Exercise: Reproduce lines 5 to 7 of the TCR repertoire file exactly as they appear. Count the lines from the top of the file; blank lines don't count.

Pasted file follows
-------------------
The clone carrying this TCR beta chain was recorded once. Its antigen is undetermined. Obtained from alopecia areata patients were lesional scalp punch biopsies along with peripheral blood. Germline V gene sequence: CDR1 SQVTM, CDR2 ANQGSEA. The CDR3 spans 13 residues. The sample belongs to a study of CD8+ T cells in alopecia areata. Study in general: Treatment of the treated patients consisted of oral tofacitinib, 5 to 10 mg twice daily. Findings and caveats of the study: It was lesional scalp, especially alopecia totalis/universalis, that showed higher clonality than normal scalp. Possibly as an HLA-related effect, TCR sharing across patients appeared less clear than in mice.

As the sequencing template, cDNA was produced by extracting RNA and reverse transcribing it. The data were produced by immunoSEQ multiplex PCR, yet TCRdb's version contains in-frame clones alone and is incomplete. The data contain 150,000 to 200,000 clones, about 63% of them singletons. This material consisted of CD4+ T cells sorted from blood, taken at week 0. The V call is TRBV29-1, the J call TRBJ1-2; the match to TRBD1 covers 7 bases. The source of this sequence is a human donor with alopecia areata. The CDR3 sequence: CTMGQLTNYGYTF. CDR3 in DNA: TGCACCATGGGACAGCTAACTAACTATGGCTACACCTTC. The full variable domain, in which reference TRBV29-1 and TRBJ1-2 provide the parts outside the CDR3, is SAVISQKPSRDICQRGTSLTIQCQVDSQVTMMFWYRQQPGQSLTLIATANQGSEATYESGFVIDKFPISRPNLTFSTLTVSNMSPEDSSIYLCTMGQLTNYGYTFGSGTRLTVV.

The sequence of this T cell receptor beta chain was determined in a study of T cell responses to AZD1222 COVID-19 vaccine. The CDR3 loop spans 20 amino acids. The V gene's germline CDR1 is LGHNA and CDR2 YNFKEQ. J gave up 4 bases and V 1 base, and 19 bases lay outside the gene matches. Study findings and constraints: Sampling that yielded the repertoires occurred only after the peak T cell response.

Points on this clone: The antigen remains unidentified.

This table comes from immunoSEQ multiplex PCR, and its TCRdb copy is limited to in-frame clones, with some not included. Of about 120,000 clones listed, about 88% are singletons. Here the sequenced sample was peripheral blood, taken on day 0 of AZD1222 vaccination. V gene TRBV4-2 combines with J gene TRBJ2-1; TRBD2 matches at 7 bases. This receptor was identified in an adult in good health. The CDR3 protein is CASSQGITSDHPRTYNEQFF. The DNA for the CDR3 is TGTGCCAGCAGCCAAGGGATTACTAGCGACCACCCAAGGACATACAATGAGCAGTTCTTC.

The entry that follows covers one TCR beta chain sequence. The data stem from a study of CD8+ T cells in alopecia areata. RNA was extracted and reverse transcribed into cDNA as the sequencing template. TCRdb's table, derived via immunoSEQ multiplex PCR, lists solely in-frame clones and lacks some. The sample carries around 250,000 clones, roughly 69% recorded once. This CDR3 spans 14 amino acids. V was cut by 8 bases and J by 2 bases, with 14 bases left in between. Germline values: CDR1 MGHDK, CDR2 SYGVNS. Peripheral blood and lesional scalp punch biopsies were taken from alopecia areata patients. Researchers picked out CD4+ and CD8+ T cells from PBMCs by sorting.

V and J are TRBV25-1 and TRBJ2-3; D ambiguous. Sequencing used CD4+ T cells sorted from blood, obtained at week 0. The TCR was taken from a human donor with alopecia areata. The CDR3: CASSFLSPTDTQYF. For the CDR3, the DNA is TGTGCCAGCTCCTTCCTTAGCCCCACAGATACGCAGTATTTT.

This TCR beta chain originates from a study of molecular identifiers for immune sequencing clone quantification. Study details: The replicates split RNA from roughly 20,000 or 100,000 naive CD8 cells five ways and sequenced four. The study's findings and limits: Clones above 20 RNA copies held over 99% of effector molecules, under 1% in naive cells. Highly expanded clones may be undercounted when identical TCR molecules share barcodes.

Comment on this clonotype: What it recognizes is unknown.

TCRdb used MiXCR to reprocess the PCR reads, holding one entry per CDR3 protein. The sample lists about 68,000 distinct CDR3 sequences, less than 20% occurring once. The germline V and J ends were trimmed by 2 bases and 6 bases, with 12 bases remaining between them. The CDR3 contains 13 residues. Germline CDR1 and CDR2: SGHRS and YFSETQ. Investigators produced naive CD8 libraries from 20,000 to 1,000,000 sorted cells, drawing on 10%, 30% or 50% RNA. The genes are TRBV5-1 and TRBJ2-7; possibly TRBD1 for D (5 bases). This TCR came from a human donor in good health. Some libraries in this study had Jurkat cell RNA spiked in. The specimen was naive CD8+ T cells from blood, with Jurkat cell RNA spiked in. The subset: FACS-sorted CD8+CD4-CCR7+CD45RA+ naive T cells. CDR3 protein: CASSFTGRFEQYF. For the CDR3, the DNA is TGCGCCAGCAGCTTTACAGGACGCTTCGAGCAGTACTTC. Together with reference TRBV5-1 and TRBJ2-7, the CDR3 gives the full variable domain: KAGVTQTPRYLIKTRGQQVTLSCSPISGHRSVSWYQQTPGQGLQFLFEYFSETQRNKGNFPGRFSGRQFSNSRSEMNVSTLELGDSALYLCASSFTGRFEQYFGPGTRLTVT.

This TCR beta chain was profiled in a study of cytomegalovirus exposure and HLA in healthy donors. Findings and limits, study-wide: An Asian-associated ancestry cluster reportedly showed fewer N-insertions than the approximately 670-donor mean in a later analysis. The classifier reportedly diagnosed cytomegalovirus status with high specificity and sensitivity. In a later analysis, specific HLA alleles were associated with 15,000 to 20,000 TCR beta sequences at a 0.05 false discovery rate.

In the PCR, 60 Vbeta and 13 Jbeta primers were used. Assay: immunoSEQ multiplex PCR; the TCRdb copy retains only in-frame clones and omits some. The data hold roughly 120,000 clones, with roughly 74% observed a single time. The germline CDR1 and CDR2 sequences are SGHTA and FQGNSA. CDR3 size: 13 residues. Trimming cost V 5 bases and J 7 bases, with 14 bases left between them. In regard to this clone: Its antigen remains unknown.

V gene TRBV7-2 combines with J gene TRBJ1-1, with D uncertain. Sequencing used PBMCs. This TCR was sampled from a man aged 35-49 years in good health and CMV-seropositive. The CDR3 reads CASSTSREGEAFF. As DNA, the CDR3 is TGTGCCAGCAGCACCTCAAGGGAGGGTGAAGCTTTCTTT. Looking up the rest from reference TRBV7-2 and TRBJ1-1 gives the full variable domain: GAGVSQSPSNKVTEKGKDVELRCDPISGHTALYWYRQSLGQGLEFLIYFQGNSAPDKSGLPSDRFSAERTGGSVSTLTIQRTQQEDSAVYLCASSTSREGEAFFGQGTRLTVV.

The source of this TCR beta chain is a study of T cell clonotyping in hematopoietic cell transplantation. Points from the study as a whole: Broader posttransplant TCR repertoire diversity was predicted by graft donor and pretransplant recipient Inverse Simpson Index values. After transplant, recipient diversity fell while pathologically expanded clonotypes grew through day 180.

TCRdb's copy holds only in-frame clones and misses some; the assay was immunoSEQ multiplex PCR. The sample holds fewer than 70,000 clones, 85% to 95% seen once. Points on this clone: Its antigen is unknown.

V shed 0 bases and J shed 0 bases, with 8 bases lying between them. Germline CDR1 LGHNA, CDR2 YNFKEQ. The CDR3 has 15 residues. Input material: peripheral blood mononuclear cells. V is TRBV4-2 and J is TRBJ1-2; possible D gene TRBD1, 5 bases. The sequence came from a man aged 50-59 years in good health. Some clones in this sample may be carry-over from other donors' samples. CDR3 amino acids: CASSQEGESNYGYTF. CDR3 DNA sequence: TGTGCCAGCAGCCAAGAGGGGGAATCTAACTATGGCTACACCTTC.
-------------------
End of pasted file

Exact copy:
This table comes from immunoSEQ multiplex PCR, and its TCRdb copy is limited to in-frame clones, with some not included. Of about 120,000 clones listed, about 88% are singletons. Here the sequenced sample was peripheral blood, taken on day 0 of AZD1222 vaccination. V gene TRBV4-2 combines with J gene TRBJ2-1; TRBD2 matches at 7 bases. This receptor was identified in an adult in good health. The CDR3 protein is CASSQGITSDHPRTYNEQFF. The DNA for the CDR3 is TGTGCCAGCAGCCAAGGGATTACTAGCGACCACCCAAGGACATACAATGAGCAGTTCTTC.

The entry that follows covers one TCR beta chain sequence. The data stem from a study of CD8+ T cells in alopecia areata. RNA was extracted and reverse transcribed into cDNA as the sequencing template. TCRdb's table, derived via immunoSEQ multiplex PCR, lists solely in-frame clones and lacks some. The sample carries around 250,000 clones, roughly 69% recorded once. This CDR3 spans 14 amino acids. V was cut by 8 bases and J by 2 bases, with 14 bases left in between. Germline values: CDR1 MGHDK, CDR2 SYGVNS. Peripheral blood and lesional scalp punch biopsies were taken from alopecia areata patients. Researchers picked out CD4+ and CD8+ T cells from PBMCs by sorting.

V and J are TRBV25-1 and TRBJ2-3; D ambiguous. Sequencing used CD4+ T cells sorted from blood, obtained at week 0. The TCR was taken from a human donor with alopecia areata. The CDR3: CASSFLSPTDTQYF. For the CDR3, the DNA is TGTGCCAGCTCCTTCCTTAGCCCCACAGATACGCAGTATTTT.